Welcome To Temple Beth El!
Temple Beth El history dates back to 1865 when the first Jewish families came to Rochester. Determined to maintain traditional Jewish life in their new homeland, they founded Beth Israel, also called the Leopold Street shul. This synagogue was the center of Traditional Judaism in Rochester for many years.
Conservative Judaism reached Rochester at the turn of the 20th century when a handful of men applied themselves resolutely to the task of establishing a modern conservative Synagogue. Their vision was of a house of worship which would appeal to both old and young; in which all that is best in Jewish life and in modern thought could be beautifully harmonized.
The growth of Conservative Judaism in America paralleled its growth in Rochester. As the movement progressed, it became apparent that the city was ready for a Conservative congregation.
On November 28th, 1915, ten men gathered in the Frankel household to organize a new synagogue aligned in the traditions and practices of the fledgling Conservative movement. The group consisted of Louis Frankel, Charles Frankel, Isaac Joffe, Charles Moskowitz, Reuben Goldstein, Louis Sarachan, Benjamin Rosenthal, Bernard Rose, Hyman J. Cohen, and Charles Cohen.
A temporary organization was formed with Charles Frankel as President and Isaac Joffe as Secretary. They called it a “New Conservative Congregation along Modern Lines”. By February of 1916, this group had formed itself into a permanent organization led by President Isaac Joffe. With him were Louis Shulman, first vice-president; Jacob Goldstein, recording secretary; Alfred Hart, financial secretary; and Louis Frankel, treasurer.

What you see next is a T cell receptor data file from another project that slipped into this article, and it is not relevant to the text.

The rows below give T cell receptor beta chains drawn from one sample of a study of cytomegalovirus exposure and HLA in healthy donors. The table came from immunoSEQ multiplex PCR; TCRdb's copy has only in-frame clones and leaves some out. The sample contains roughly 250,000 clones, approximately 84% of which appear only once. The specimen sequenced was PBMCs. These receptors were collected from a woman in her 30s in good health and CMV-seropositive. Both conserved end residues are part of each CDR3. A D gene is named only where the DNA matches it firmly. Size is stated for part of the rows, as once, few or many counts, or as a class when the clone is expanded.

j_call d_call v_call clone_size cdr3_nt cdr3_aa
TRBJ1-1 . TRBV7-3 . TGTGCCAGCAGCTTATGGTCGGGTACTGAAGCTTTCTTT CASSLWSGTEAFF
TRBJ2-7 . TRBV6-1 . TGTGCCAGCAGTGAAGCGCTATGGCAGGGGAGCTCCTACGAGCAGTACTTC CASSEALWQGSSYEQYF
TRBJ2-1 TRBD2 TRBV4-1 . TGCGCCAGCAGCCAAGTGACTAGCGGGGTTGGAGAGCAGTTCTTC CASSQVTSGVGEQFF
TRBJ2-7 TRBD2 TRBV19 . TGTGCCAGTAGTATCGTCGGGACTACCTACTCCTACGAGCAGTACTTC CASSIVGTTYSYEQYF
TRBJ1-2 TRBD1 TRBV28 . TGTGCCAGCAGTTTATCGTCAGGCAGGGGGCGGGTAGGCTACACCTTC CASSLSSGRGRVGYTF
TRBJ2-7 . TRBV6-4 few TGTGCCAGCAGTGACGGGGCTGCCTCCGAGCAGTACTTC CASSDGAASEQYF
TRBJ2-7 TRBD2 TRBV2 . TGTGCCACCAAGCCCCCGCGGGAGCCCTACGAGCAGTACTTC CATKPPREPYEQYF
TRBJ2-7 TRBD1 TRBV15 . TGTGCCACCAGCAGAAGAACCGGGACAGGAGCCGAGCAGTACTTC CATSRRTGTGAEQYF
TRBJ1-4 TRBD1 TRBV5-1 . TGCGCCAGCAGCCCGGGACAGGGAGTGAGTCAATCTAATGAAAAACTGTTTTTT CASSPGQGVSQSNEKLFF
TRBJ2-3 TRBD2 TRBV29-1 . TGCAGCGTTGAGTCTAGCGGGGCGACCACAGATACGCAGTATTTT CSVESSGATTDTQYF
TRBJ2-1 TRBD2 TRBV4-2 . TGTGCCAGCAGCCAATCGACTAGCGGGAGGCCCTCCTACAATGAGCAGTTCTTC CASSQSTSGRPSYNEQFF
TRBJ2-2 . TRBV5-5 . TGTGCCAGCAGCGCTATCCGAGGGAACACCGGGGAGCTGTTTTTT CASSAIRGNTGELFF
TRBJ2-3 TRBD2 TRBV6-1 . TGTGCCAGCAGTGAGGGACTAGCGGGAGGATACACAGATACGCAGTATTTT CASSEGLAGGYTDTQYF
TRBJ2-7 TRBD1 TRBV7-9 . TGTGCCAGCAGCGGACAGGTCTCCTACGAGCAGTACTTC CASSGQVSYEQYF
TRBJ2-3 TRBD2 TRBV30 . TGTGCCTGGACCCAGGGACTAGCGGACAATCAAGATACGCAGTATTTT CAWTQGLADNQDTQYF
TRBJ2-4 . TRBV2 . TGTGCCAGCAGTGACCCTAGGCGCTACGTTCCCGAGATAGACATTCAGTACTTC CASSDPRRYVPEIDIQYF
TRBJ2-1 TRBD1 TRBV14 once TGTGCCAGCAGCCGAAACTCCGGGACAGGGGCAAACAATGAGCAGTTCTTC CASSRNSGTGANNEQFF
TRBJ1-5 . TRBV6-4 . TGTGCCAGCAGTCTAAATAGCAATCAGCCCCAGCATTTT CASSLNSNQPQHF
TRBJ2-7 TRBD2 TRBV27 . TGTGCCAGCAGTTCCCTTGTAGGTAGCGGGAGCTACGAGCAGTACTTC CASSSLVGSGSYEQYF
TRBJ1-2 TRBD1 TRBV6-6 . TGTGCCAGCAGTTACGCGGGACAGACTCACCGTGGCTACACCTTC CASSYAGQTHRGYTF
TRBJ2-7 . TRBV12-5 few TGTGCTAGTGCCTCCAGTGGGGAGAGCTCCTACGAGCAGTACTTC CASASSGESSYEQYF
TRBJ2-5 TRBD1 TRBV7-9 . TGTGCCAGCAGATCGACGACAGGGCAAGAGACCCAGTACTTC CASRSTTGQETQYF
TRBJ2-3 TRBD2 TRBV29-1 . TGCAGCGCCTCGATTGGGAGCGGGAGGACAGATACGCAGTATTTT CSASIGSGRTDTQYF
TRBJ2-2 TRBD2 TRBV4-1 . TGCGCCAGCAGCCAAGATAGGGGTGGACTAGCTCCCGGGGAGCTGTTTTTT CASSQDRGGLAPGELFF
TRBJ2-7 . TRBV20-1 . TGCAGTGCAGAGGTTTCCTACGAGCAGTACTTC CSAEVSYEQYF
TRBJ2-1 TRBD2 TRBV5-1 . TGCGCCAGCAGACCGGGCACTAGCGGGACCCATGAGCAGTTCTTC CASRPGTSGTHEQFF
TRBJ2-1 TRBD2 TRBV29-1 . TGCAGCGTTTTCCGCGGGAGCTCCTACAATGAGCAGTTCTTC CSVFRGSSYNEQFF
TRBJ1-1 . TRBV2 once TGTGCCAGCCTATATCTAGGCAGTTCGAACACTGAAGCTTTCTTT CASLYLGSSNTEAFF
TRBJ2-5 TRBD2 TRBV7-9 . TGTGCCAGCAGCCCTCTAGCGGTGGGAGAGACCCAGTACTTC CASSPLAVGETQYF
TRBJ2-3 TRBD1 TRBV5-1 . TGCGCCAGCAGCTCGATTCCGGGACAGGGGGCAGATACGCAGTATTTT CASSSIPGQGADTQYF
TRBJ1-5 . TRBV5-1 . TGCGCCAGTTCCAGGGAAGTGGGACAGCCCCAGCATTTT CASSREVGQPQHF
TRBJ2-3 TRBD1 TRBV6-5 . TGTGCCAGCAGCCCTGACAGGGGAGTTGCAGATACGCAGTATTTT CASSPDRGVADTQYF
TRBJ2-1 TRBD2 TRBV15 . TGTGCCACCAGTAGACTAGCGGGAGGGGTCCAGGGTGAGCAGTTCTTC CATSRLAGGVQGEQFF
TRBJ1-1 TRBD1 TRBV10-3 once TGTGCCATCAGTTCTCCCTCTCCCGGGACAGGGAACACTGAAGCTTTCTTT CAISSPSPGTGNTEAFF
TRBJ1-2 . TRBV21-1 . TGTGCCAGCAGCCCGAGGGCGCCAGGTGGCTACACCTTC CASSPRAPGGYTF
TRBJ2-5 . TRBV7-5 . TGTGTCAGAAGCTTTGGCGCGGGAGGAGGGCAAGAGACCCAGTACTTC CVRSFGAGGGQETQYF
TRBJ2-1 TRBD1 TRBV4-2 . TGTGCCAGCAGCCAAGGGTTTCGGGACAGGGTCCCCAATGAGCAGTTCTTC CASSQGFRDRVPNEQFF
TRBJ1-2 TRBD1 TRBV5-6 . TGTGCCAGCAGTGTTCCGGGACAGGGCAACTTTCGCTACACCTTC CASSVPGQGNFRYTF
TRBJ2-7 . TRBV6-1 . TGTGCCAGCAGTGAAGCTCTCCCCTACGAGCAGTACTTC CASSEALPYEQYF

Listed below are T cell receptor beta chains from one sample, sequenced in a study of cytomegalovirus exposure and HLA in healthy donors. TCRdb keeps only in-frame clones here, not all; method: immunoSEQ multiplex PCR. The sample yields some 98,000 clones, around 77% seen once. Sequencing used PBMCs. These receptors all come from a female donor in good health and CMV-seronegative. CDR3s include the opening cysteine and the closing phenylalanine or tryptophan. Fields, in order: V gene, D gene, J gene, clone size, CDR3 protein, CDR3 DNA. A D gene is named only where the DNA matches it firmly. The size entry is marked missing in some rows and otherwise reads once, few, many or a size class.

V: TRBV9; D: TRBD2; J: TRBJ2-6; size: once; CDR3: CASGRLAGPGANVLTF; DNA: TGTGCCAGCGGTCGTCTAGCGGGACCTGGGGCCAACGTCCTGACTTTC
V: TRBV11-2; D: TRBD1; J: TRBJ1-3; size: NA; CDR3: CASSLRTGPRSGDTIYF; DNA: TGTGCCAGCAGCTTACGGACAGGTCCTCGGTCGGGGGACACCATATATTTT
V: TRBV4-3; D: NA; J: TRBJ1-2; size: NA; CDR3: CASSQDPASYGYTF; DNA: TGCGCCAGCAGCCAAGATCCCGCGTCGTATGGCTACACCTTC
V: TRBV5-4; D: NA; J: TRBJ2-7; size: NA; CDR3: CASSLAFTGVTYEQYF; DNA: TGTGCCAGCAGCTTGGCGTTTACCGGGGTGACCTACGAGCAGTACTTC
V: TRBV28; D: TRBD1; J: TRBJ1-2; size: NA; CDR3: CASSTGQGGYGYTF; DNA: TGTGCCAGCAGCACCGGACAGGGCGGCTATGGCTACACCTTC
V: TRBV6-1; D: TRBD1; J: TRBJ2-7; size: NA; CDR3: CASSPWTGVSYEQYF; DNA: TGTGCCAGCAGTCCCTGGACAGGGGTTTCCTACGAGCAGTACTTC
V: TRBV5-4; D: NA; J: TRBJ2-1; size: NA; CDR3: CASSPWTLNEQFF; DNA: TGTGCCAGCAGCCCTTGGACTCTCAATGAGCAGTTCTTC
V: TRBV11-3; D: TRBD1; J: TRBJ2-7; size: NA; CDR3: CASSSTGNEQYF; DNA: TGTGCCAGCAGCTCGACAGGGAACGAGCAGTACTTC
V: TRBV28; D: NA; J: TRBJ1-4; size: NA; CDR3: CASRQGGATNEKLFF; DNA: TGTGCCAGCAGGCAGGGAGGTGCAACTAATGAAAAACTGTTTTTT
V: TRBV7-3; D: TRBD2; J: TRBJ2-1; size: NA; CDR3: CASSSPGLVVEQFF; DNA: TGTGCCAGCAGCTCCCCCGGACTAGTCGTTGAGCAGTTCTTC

The newly formed congregation began its search for a home almost immediately after they became an official group. The first proposed site was a house at 310 Oxford Street. There were insurmountable problems with this location, however, so the search continued.
When an opportunity presented itself to purchase the Baptist Church at the corner of Meigs Street and Park Avenue, the congregation purchased it for $45,000. The membership was informed on November 13, 1916, exactly one year after the organizational meeting in the Frankel’s home.
On May 20, 1917, the formal dedication took place and Temple Beth El soon became an integral part of the Jewish life of Rochester. The sanctuary seated 600, with additional meeting rooms, offices, and an auditorium. Dr. Joel Blau was hired as the first rabbi and officiated the first services held in the new Temple for Shavuot of 1917.